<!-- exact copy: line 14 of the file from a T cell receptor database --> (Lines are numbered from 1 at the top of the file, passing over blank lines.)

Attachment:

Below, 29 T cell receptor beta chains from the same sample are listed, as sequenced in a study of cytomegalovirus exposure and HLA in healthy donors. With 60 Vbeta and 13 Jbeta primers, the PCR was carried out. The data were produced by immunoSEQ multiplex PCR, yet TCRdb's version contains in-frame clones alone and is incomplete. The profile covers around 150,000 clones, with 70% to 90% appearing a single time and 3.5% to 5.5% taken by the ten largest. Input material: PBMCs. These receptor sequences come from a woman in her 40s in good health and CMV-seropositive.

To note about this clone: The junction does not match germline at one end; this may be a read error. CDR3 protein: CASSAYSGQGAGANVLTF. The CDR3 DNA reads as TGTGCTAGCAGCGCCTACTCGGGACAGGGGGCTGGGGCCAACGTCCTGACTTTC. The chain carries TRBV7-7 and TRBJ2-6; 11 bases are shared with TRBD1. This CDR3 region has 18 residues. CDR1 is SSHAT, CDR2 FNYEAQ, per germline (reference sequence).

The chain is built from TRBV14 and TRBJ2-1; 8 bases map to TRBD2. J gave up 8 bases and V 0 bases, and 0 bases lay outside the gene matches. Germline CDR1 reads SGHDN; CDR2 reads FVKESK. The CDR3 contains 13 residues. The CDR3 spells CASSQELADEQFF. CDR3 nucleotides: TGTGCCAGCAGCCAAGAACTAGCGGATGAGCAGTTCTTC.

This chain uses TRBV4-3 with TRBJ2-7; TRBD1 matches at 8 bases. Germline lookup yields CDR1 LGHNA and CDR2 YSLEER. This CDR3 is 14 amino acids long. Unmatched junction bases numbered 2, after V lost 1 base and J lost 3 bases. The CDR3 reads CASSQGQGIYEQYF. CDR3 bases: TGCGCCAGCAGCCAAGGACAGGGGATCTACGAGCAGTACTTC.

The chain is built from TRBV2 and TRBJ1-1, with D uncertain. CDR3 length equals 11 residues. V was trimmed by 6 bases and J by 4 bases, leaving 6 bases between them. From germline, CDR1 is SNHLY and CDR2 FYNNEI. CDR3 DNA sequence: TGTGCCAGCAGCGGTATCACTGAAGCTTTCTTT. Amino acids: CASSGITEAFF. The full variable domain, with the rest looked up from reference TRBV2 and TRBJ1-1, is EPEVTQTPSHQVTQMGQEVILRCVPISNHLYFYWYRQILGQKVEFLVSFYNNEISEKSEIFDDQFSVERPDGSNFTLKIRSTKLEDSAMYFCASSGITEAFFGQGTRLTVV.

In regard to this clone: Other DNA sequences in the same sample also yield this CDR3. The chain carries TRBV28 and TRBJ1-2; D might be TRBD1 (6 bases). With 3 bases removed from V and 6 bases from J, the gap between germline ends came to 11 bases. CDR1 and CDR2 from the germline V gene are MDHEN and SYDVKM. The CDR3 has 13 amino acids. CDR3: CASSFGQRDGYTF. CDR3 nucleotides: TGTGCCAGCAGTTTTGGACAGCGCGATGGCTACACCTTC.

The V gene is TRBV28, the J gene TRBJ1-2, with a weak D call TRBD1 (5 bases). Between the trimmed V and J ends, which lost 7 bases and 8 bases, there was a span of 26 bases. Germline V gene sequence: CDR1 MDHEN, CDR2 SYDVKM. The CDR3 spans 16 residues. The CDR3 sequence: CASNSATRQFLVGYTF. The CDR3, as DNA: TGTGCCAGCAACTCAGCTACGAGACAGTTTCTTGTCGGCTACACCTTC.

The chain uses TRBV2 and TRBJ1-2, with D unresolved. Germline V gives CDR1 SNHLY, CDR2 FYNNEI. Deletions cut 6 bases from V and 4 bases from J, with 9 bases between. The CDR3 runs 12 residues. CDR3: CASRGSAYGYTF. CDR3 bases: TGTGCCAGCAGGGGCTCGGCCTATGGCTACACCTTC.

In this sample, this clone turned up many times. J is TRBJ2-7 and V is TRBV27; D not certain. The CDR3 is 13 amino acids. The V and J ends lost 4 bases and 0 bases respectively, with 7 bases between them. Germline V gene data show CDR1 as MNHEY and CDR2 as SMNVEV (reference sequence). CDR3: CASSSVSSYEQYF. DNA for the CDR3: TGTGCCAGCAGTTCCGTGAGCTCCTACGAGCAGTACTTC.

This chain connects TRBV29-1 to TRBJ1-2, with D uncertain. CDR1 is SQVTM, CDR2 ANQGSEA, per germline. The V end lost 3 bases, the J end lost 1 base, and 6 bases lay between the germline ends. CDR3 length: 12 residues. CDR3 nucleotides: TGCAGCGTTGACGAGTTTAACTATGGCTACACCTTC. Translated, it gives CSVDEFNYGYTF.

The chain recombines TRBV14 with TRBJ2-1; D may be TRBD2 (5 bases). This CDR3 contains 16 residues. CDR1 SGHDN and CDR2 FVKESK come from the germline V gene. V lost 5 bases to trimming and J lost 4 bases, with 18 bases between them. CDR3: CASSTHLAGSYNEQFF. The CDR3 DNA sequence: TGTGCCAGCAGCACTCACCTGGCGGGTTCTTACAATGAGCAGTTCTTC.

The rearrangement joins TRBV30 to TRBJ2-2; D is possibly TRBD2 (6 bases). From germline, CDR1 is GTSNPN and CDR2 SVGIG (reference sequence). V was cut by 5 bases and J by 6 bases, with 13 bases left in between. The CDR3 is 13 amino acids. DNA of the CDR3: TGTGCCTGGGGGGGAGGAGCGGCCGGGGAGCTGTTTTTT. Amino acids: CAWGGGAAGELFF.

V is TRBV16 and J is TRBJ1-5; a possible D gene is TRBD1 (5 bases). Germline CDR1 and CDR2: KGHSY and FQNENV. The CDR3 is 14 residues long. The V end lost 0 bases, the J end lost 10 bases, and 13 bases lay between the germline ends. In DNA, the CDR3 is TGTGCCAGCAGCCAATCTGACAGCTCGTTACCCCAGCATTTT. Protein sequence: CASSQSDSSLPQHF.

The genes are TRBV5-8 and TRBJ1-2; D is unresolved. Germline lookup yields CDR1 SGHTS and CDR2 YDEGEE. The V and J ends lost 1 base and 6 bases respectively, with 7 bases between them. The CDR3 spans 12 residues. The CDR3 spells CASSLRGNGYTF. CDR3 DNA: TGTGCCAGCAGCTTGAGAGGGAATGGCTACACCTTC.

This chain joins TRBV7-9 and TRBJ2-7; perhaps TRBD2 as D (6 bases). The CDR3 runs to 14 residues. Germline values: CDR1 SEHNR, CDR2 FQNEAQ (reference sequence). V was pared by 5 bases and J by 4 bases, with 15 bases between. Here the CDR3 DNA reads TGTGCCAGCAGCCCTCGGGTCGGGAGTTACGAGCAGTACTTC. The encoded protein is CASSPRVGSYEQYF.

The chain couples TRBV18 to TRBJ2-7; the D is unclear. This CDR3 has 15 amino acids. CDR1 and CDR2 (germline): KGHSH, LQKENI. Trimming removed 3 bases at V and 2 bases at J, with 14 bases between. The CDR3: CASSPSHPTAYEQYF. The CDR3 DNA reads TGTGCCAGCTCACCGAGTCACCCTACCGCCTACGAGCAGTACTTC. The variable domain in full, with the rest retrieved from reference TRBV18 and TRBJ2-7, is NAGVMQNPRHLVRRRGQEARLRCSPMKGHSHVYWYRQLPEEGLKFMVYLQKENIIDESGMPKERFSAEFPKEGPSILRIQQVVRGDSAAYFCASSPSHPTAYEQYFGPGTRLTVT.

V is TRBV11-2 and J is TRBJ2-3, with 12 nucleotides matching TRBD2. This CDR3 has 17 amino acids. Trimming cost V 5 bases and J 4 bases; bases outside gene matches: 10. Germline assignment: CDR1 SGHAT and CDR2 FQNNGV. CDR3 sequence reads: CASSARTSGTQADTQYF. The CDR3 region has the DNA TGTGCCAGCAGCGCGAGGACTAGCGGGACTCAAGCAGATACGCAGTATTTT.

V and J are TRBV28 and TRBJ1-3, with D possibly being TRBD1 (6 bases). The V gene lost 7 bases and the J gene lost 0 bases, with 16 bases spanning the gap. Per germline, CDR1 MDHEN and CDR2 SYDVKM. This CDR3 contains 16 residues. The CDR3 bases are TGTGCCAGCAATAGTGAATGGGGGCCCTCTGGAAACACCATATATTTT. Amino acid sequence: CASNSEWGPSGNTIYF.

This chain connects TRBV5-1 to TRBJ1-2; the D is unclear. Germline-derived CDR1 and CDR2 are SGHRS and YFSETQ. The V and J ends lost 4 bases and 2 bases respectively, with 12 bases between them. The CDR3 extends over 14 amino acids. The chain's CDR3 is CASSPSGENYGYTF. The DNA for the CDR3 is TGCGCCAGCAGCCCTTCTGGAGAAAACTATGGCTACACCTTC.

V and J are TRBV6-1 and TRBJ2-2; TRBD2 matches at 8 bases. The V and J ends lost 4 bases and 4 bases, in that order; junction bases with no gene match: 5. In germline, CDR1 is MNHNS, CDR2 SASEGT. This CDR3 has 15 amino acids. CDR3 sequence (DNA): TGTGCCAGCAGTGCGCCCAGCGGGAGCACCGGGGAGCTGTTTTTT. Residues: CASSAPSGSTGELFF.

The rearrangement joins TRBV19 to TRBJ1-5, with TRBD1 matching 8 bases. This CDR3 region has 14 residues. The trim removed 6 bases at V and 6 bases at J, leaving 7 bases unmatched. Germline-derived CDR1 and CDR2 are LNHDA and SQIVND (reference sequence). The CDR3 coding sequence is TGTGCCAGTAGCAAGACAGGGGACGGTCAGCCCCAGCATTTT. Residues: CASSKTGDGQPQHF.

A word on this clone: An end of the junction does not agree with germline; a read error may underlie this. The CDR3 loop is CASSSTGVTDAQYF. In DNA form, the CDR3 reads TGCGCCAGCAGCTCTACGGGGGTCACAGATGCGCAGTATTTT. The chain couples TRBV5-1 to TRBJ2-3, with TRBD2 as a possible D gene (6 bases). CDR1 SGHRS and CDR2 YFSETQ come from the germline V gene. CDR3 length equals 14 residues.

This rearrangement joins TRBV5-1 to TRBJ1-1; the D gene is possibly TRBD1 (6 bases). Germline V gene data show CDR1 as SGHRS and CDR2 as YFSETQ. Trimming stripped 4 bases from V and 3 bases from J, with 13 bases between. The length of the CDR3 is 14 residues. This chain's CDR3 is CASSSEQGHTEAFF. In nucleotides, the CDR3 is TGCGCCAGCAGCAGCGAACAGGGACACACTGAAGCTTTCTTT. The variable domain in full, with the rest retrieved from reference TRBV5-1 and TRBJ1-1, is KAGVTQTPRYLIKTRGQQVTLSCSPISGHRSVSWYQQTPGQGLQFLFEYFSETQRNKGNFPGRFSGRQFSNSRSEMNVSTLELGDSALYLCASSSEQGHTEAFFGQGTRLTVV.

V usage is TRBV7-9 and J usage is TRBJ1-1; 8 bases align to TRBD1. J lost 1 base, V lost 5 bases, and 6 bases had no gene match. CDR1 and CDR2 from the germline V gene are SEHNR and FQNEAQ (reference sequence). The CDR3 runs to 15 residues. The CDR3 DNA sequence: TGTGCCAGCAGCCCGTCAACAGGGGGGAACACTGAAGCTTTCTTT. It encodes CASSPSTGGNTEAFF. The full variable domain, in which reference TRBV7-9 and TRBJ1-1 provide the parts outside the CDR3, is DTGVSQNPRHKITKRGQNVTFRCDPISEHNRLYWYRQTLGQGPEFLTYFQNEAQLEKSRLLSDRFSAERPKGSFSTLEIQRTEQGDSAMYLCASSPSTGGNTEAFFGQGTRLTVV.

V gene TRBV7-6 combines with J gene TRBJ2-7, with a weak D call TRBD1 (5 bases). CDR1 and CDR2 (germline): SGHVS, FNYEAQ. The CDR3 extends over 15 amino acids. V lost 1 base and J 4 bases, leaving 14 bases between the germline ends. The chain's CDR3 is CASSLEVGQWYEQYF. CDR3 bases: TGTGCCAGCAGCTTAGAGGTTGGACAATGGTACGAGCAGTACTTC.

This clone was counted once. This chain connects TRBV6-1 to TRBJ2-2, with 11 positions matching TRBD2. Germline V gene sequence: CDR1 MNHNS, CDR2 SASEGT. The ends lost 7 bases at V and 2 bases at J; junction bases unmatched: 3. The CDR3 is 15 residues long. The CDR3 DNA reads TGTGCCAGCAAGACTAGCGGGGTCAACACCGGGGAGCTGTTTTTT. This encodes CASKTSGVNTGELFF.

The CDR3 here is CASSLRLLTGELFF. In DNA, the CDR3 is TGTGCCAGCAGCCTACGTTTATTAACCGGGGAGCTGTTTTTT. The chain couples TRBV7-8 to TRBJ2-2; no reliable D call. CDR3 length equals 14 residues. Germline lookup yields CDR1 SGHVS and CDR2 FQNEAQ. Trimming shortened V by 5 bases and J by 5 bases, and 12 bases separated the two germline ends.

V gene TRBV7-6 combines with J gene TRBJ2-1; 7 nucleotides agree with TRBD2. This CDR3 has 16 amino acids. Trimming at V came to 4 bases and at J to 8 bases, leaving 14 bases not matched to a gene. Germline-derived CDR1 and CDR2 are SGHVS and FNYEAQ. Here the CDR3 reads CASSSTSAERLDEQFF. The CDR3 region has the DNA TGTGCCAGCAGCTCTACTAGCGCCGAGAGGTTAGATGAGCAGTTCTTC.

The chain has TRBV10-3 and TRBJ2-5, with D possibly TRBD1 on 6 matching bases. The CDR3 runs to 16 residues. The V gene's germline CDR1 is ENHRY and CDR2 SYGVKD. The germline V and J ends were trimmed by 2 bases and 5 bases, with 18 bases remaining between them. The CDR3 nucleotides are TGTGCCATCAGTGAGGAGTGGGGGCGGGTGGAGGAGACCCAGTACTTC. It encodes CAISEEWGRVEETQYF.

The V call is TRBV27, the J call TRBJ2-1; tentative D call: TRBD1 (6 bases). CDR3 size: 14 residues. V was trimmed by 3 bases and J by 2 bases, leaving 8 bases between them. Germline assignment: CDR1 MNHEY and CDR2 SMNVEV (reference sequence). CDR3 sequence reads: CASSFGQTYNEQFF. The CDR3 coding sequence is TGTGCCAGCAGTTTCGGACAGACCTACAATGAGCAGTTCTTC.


The genes are TRBV5-8 and TRBJ1-2; D is unresolved. Germline lookup yields CDR1 SGHTS and CDR2 YDEGEE. The V and J ends lost 1 base and 6 bases respectively, with 7 bases between them. The CDR3 spans 12 residues. The CDR3 spells CASSLRGNGYTF. CDR3 DNA: TGTGCCAGCAGCTTGAGAGGGAATGGCTACACCTTC.